Published: 06:00, 07 November 2019
| Updated: 06:41, 07 November 2019
A mum discovered she had a growth the size of a football which had sprouted clumps of hair in her stomach.
The horror was revealed when Strood mum Emma Corcoran eventually went for a scan.
KMTV talk to Emma about her ordeal
She says she was told by medical staff more than 100 times that she was suffering from anxiety attacks over a 16-month period.
The dermoid cyst was so big that it was pressing on organs, causing her crippling pain and unable to stand up straight or walk.
Now Emma, 43, is pleading for other women to be aware of these cysts which can contain teeth, sweat glands and nerves as well as hair follicles.
Before the grim discovery Emma, who lives in Wainscott, had never heard of the condition and is keen to make other women aware of what could be growing inside their bodies - and insist on the right treatment.
Emma - mum to Liberty, 16, - could not hold down solid food for a year and her weight plummeted from 15 stone to eight stone.
She was also forced to give up her job, working at the Omega watch shop in Bluewater, and spent months sleeping downstairs on the sofa.
When she was 17, Emma was diagnosed with cysts on her ovaries and was told it was unlikely she would be able to have children. But when she was 26 she discovered she was 17 weeks pregnant.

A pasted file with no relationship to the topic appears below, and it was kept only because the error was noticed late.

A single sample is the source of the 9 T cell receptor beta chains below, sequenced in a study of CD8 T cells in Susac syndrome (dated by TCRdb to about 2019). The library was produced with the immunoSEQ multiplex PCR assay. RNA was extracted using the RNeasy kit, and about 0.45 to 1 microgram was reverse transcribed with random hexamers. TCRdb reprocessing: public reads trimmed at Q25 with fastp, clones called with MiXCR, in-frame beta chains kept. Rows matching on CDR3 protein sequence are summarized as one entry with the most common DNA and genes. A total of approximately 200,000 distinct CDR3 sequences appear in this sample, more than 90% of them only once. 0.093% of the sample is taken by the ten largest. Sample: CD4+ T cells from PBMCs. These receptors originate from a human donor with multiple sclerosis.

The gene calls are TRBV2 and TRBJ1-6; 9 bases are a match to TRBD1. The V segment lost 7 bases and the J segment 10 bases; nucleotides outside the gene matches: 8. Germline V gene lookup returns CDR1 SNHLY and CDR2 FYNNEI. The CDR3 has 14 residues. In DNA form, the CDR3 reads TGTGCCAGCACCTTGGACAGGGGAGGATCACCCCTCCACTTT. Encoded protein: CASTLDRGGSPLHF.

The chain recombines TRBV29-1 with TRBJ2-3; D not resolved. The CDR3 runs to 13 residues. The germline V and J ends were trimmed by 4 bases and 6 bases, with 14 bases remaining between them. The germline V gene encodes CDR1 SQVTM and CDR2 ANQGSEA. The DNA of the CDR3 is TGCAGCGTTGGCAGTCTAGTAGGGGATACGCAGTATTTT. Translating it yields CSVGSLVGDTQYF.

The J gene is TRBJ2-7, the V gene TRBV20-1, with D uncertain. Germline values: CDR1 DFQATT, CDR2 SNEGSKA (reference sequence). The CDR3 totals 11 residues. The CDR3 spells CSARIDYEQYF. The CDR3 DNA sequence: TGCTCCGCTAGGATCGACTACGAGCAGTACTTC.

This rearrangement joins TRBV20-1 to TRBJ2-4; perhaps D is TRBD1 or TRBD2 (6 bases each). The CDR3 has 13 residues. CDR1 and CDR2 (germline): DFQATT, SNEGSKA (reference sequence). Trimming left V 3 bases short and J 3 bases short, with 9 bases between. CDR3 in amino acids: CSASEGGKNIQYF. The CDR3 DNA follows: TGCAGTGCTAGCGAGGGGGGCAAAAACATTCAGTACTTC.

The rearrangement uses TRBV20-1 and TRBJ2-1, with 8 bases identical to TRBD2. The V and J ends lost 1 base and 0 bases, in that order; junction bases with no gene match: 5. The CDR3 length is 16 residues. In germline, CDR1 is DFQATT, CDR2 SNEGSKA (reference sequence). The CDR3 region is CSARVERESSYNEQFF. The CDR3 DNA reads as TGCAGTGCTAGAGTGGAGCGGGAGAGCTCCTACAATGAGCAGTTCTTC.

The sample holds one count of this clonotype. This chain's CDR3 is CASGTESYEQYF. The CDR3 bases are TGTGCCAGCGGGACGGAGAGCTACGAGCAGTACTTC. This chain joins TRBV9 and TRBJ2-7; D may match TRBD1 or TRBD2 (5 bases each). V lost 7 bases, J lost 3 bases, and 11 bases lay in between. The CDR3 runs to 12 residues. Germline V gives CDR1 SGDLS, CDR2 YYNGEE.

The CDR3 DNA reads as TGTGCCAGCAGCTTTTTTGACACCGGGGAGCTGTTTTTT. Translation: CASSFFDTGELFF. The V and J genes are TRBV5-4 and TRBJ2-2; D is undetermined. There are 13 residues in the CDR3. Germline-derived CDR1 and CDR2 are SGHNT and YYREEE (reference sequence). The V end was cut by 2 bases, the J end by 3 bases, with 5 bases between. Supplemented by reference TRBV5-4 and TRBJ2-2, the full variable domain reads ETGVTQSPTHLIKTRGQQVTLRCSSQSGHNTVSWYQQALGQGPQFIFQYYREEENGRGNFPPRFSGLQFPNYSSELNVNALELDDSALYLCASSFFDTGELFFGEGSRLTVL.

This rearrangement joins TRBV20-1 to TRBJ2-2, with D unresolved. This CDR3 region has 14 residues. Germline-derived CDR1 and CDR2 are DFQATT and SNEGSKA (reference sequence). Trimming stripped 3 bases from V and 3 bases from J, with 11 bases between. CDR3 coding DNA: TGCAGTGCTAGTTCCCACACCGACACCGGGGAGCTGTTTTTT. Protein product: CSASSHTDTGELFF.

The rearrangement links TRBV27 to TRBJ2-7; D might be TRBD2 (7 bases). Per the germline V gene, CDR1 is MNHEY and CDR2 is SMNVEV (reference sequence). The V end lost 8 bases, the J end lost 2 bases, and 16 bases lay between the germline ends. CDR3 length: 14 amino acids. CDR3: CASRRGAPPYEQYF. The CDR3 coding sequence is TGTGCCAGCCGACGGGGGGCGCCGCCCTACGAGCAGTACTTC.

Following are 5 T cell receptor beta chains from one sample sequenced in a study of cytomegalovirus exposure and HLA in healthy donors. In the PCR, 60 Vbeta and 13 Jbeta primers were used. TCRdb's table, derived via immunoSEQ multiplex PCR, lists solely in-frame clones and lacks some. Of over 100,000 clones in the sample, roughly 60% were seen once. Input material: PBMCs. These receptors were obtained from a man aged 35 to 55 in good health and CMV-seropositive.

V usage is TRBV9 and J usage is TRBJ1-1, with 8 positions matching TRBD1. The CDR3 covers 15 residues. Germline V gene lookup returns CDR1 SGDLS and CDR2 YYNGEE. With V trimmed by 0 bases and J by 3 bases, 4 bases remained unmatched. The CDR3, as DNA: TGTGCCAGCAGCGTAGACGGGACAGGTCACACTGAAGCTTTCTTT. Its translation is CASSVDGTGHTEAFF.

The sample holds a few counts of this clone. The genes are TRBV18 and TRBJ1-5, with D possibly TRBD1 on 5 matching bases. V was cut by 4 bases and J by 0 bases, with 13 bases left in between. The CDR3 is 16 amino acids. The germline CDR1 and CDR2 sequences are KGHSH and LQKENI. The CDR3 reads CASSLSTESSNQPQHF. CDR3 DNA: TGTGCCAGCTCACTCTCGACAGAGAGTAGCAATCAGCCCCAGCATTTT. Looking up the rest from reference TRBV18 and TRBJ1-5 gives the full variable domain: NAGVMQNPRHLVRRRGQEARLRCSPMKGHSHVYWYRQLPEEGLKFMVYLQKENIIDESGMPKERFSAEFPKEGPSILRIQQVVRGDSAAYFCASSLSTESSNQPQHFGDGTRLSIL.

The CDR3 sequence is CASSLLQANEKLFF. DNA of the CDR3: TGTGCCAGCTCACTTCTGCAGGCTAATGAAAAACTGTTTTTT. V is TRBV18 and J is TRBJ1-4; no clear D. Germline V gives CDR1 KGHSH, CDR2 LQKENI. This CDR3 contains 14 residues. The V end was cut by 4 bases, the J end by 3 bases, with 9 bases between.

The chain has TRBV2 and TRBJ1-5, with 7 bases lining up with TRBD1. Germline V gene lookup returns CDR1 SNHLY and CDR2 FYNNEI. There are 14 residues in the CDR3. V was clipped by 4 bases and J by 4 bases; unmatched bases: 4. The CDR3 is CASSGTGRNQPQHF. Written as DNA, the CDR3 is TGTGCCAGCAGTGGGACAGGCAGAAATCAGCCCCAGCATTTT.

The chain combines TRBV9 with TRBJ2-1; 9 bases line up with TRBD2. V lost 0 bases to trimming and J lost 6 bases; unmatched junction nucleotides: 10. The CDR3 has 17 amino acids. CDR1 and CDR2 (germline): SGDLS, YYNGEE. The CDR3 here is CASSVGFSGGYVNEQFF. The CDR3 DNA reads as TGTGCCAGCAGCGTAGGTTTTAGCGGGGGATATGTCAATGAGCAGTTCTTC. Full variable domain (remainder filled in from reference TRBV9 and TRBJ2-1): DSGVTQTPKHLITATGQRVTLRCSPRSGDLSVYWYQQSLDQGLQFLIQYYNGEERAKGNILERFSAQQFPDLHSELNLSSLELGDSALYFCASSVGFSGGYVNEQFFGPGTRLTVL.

In March last year she thought she was having a panic attack and her heart started racing while serving a customer.
She said: “It felt like something sweeping across my body.”
Emma, of Wainscott Road, had a bad reaction to medication prescribed and also suffered from malnourishment because she was living on yoghurt and liquid foods.
Realising that she was not feeling any better, she sought to find an alternative diagnosis.
Speaking from the home she shares with partner Lee Woollett, 42, she said: “I realised it was not medication I needed. I noticed a big wide lump across my stomach but thought it was down to a swollen bladder because of the diet I was on.”
Emma had X-rays which did not reveal the cyst and countless tests which showed no abnormalities.
She said: “I was going to my GP, Medocc and A&E so many times, I think they thought I was a nutter or hypochondriac. Even I thought I was going mad at times but the pain was worse than childbirth.”
It was while she was on a holiday in Dymchurch at the end of May that Lee took her to the William Harvey Hospital in Ashford because she was doubled up in agony. She was given a CT scan and was told by a nurse that they had found “a huge mass”.
Gynaecologists at Medway Maritime Hospital identified it as a dermoid cyst and it was removed, along with her right ovary and part of her fallopian tube, by keyhole surgery.
Within weeks Emma’s life returned to normality.
She said : “Looking back it was my more than a year of hell. I want every woman to read my story and get help if they are even a little worried. Listen to your body because you know what’s best.”
Emma is now eating normally and has recently got a job in a jewellery shop in Chatham.
The dermoid cyst has no specific timing of occurrence and it may come out on the face, skull or the spinal cord at any moment.
In worst possible cases, the dermoid cysts develop in ovaries, which is painful. This appears in women during child-bearing age.
Dermoid cysts that develop in ovary or ovarian dermoid are identified as mature teratoma, or abnormal growth.
Cysts near the surface of the skin can swell and may feel uncomfortable. If the cyst has grown large enough, you may feel some pain in your pelvic area.